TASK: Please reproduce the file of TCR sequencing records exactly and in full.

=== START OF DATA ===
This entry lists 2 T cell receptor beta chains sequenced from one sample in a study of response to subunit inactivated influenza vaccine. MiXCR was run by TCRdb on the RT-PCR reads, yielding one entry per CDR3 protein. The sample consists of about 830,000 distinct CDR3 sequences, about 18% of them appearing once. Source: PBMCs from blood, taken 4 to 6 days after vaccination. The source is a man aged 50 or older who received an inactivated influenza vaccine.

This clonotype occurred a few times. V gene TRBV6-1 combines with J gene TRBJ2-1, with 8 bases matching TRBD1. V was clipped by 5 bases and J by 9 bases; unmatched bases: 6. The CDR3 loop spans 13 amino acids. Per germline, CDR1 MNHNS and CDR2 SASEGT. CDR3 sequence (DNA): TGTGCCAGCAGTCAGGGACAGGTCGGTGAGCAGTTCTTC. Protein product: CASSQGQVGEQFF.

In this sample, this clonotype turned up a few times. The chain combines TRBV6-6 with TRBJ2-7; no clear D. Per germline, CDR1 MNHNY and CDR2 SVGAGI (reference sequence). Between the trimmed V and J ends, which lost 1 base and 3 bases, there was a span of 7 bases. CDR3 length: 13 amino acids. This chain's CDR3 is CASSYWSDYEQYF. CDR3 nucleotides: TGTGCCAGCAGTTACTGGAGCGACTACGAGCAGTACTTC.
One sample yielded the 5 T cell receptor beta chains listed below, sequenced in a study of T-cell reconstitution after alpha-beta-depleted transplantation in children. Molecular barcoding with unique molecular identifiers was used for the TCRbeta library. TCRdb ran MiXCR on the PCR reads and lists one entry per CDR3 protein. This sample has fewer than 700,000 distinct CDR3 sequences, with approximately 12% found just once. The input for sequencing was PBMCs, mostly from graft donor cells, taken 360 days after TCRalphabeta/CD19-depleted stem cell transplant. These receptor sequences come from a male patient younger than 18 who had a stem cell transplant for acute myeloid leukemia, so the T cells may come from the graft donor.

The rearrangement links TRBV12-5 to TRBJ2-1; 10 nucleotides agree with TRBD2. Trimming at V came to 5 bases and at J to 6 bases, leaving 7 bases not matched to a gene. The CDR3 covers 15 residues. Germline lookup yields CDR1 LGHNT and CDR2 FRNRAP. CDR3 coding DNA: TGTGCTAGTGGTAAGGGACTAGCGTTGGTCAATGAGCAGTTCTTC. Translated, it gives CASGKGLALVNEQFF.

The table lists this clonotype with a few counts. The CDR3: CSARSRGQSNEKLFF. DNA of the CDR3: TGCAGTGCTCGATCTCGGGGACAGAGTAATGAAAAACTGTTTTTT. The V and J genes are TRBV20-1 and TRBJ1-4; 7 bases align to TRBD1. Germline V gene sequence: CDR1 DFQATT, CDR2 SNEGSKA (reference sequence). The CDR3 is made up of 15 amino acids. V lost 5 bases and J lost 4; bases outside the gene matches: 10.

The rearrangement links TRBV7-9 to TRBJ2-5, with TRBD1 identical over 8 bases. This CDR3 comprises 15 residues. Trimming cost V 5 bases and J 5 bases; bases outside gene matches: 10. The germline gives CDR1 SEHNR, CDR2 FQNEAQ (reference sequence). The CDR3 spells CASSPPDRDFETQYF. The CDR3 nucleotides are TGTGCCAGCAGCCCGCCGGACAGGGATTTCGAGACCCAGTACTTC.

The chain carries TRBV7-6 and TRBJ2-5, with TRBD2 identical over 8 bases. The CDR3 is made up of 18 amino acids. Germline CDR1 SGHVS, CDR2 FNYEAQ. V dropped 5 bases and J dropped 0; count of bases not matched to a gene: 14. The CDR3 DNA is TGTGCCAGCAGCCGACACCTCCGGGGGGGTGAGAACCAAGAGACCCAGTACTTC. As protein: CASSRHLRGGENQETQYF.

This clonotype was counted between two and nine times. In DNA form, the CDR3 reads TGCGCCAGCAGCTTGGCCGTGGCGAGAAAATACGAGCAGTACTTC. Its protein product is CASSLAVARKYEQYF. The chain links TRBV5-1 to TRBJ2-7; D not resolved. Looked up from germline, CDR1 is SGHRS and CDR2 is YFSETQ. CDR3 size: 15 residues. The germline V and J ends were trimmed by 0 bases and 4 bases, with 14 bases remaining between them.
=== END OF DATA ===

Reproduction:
This entry lists 2 T cell receptor beta chains sequenced from one sample in a study of response to subunit inactivated influenza vaccine. MiXCR was run by TCRdb on the RT-PCR reads, yielding one entry per CDR3 protein. The sample consists of about 830,000 distinct CDR3 sequences, about 18% of them appearing once. Source: PBMCs from blood, taken 4 to 6 days after vaccination. The source is a man aged 50 or older who received an inactivated influenza vaccine.

This clonotype occurred a few times. V gene TRBV6-1 combines with J gene TRBJ2-1, with 8 bases matching TRBD1. V was clipped by 5 bases and J by 9 bases; unmatched bases: 6. The CDR3 loop spans 13 amino acids. Per germline, CDR1 MNHNS and CDR2 SASEGT. CDR3 sequence (DNA): TGTGCCAGCAGTCAGGGACAGGTCGGTGAGCAGTTCTTC. Protein product: CASSQGQVGEQFF.

In this sample, this clonotype turned up a few times. The chain combines TRBV6-6 with TRBJ2-7; no clear D. Per germline, CDR1 MNHNY and CDR2 SVGAGI (reference sequence). Between the trimmed V and J ends, which lost 1 base and 3 bases, there was a span of 7 bases. CDR3 length: 13 amino acids. This chain's CDR3 is CASSYWSDYEQYF. CDR3 nucleotides: TGTGCCAGCAGTTACTGGAGCGACTACGAGCAGTACTTC.
One sample yielded the 5 T cell receptor beta chains listed below, sequenced in a study of T-cell reconstitution after alpha-beta-depleted transplantation in children. Molecular barcoding with unique molecular identifiers was used for the TCRbeta library. TCRdb ran MiXCR on the PCR reads and lists one entry per CDR3 protein. This sample has fewer than 700,000 distinct CDR3 sequences, with approximately 12% found just once. The input for sequencing was PBMCs, mostly from graft donor cells, taken 360 days after TCRalphabeta/CD19-depleted stem cell transplant. These receptor sequences come from a male patient younger than 18 who had a stem cell transplant for acute myeloid leukemia, so the T cells may come from the graft donor.

The rearrangement links TRBV12-5 to TRBJ2-1; 10 nucleotides agree with TRBD2. Trimming at V came to 5 bases and at J to 6 bases, leaving 7 bases not matched to a gene. The CDR3 covers 15 residues. Germline lookup yields CDR1 LGHNT and CDR2 FRNRAP. CDR3 coding DNA: TGTGCTAGTGGTAAGGGACTAGCGTTGGTCAATGAGCAGTTCTTC. Translated, it gives CASGKGLALVNEQFF.

The table lists this clonotype with a few counts. The CDR3: CSARSRGQSNEKLFF. DNA of the CDR3: TGCAGTGCTCGATCTCGGGGACAGAGTAATGAAAAACTGTTTTTT. The V and J genes are TRBV20-1 and TRBJ1-4; 7 bases align to TRBD1. Germline V gene sequence: CDR1 DFQATT, CDR2 SNEGSKA (reference sequence). The CDR3 is made up of 15 amino acids. V lost 5 bases and J lost 4; bases outside the gene matches: 10.

The rearrangement links TRBV7-9 to TRBJ2-5, with TRBD1 identical over 8 bases. This CDR3 comprises 15 residues. Trimming cost V 5 bases and J 5 bases; bases outside gene matches: 10. The germline gives CDR1 SEHNR, CDR2 FQNEAQ (reference sequence). The CDR3 spells CASSPPDRDFETQYF. The CDR3 nucleotides are TGTGCCAGCAGCCCGCCGGACAGGGATTTCGAGACCCAGTACTTC.

The chain carries TRBV7-6 and TRBJ2-5, with TRBD2 identical over 8 bases. The CDR3 is made up of 18 amino acids. Germline CDR1 SGHVS, CDR2 FNYEAQ. V dropped 5 bases and J dropped 0; count of bases not matched to a gene: 14. The CDR3 DNA is TGTGCCAGCAGCCGACACCTCCGGGGGGGTGAGAACCAAGAGACCCAGTACTTC. As protein: CASSRHLRGGENQETQYF.

This clonotype was counted between two and nine times. In DNA form, the CDR3 reads TGCGCCAGCAGCTTGGCCGTGGCGAGAAAATACGAGCAGTACTTC. Its protein product is CASSLAVARKYEQYF. The chain links TRBV5-1 to TRBJ2-7; D not resolved. Looked up from germline, CDR1 is SGHRS and CDR2 is YFSETQ. CDR3 size: 15 residues. The germline V and J ends were trimmed by 0 bases and 4 bases, with 14 bases remaining between them.